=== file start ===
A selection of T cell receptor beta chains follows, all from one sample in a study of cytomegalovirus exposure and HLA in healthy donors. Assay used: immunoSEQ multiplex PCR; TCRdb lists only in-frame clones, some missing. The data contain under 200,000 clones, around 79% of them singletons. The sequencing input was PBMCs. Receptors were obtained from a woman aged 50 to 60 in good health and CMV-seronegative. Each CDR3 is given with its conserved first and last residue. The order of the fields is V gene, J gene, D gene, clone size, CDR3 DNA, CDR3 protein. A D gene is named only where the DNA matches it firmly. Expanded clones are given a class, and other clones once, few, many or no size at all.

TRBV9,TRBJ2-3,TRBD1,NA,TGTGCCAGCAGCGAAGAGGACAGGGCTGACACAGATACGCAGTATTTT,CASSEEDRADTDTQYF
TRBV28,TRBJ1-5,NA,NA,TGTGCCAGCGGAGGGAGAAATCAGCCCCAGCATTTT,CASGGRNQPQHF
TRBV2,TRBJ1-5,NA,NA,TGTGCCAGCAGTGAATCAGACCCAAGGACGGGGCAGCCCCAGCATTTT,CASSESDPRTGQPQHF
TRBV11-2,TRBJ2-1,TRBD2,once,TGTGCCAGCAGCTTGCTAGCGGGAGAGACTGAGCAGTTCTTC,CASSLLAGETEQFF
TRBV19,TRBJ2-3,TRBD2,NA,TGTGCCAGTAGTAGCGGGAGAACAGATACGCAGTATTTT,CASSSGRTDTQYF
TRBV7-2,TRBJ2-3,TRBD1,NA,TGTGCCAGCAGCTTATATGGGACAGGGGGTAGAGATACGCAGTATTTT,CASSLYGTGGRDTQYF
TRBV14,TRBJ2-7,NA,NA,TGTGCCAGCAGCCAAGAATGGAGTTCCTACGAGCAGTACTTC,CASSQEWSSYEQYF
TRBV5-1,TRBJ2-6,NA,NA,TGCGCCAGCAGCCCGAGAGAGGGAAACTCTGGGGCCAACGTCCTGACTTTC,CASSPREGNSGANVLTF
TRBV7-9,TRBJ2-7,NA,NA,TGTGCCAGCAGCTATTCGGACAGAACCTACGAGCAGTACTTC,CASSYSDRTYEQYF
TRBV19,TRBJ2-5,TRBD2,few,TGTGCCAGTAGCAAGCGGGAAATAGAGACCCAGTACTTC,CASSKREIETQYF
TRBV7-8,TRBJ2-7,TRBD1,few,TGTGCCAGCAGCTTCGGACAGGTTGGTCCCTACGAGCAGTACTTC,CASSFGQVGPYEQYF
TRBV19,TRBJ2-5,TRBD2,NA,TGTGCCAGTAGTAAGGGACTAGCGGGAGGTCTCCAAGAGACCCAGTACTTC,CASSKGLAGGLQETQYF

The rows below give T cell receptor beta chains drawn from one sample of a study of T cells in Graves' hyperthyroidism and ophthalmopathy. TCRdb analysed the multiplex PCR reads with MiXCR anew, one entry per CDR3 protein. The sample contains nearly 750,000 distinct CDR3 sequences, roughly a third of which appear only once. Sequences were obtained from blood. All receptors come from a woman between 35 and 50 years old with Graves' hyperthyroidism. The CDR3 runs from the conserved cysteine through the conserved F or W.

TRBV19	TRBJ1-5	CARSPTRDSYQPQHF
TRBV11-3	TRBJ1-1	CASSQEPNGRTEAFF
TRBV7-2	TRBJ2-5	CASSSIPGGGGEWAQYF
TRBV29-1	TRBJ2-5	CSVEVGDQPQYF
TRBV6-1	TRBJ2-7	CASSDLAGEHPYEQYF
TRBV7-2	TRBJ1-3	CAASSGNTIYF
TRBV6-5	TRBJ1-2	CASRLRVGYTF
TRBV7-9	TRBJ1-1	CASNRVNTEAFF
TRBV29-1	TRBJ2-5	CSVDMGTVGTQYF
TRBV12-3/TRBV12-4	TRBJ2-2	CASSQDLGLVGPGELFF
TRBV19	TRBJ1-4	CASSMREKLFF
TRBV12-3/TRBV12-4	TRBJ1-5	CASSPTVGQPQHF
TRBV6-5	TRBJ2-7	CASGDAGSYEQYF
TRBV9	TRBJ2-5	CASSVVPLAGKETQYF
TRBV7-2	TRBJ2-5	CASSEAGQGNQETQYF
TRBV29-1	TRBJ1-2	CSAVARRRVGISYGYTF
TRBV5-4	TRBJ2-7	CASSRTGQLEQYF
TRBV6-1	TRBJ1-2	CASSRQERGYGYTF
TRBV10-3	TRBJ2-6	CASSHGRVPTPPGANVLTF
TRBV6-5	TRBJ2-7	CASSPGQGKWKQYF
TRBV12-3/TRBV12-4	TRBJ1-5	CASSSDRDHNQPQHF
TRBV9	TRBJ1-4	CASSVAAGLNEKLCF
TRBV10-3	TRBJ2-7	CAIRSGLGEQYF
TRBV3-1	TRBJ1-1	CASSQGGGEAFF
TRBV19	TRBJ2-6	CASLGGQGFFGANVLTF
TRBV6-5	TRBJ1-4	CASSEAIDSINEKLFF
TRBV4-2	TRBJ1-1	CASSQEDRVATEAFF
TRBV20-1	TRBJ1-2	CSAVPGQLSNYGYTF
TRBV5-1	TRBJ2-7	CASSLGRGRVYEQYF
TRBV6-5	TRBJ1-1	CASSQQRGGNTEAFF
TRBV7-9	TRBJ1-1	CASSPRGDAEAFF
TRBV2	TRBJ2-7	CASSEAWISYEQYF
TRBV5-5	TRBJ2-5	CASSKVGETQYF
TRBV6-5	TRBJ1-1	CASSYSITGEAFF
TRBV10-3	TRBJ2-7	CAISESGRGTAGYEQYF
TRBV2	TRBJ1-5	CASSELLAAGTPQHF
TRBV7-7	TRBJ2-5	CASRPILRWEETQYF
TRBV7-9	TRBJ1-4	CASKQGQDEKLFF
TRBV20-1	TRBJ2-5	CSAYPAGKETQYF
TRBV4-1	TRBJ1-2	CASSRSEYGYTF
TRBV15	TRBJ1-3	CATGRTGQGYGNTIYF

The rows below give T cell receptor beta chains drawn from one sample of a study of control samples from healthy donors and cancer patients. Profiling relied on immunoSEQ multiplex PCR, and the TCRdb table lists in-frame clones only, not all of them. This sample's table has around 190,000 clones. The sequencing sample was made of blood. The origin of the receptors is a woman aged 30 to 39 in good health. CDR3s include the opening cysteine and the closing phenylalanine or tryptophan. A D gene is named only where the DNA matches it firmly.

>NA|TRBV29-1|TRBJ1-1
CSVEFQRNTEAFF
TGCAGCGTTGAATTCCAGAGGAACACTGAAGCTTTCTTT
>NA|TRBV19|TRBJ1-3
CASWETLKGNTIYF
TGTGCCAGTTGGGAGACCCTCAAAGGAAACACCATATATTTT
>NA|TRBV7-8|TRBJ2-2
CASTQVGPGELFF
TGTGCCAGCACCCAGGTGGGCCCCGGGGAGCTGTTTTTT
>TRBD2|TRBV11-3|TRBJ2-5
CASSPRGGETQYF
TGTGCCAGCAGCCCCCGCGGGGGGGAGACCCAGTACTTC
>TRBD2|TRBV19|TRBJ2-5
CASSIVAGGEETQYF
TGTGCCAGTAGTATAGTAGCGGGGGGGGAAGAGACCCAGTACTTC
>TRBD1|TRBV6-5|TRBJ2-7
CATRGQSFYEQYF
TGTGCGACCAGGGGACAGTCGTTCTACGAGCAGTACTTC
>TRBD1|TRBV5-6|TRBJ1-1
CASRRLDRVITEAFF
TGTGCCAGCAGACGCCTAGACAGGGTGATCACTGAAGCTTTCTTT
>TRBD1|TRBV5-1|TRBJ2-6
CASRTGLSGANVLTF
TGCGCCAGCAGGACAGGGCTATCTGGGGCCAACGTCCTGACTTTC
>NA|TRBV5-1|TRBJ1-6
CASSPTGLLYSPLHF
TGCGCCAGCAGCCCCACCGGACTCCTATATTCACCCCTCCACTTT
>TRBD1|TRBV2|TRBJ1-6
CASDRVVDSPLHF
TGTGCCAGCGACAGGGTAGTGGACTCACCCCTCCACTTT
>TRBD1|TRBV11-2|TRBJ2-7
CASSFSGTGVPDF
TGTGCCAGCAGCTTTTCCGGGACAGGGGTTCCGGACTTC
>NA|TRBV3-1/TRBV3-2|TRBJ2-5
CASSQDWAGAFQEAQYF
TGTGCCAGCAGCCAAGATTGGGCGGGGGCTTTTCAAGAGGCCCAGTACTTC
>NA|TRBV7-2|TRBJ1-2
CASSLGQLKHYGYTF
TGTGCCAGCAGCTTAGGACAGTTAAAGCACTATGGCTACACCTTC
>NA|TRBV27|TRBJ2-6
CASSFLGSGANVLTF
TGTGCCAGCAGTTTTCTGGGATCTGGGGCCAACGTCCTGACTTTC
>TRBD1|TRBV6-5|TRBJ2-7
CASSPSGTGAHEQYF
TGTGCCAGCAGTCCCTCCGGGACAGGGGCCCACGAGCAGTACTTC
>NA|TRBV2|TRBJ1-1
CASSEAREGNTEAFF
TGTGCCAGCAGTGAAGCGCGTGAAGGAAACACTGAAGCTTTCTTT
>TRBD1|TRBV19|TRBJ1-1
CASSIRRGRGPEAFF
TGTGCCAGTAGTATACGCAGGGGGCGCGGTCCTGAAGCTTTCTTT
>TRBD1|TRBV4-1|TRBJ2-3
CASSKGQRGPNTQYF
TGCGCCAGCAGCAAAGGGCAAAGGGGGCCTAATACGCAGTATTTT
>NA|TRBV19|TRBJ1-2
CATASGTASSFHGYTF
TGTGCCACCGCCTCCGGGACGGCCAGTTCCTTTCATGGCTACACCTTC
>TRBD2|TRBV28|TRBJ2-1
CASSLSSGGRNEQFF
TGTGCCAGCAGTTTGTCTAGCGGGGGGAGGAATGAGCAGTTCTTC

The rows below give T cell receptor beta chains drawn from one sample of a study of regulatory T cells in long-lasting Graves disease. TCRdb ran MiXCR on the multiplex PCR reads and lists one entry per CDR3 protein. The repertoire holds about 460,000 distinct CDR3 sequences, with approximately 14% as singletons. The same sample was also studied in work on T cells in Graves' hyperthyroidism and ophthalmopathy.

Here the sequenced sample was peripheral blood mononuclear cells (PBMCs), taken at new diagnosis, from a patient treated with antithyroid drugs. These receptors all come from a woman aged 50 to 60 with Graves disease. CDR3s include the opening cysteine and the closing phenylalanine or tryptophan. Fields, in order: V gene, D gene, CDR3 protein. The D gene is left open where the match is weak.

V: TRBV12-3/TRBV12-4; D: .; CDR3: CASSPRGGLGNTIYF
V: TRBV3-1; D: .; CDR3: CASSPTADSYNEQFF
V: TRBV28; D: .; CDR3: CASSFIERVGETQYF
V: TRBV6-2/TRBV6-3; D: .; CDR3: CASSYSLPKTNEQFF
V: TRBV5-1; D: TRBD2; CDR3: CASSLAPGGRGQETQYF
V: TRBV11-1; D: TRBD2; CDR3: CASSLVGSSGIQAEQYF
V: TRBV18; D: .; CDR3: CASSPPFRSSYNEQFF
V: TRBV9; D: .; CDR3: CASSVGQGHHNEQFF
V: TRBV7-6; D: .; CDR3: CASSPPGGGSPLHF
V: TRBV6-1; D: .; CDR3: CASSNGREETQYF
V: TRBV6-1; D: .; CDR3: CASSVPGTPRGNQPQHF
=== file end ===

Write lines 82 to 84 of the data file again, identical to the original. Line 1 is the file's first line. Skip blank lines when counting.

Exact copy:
CASSPTGLLYSPLHF
TGCGCCAGCAGCCCCACCGGACTCCTATATTCACCCCTCCACTTT
>TRBD1|TRBV2|TRBJ1-6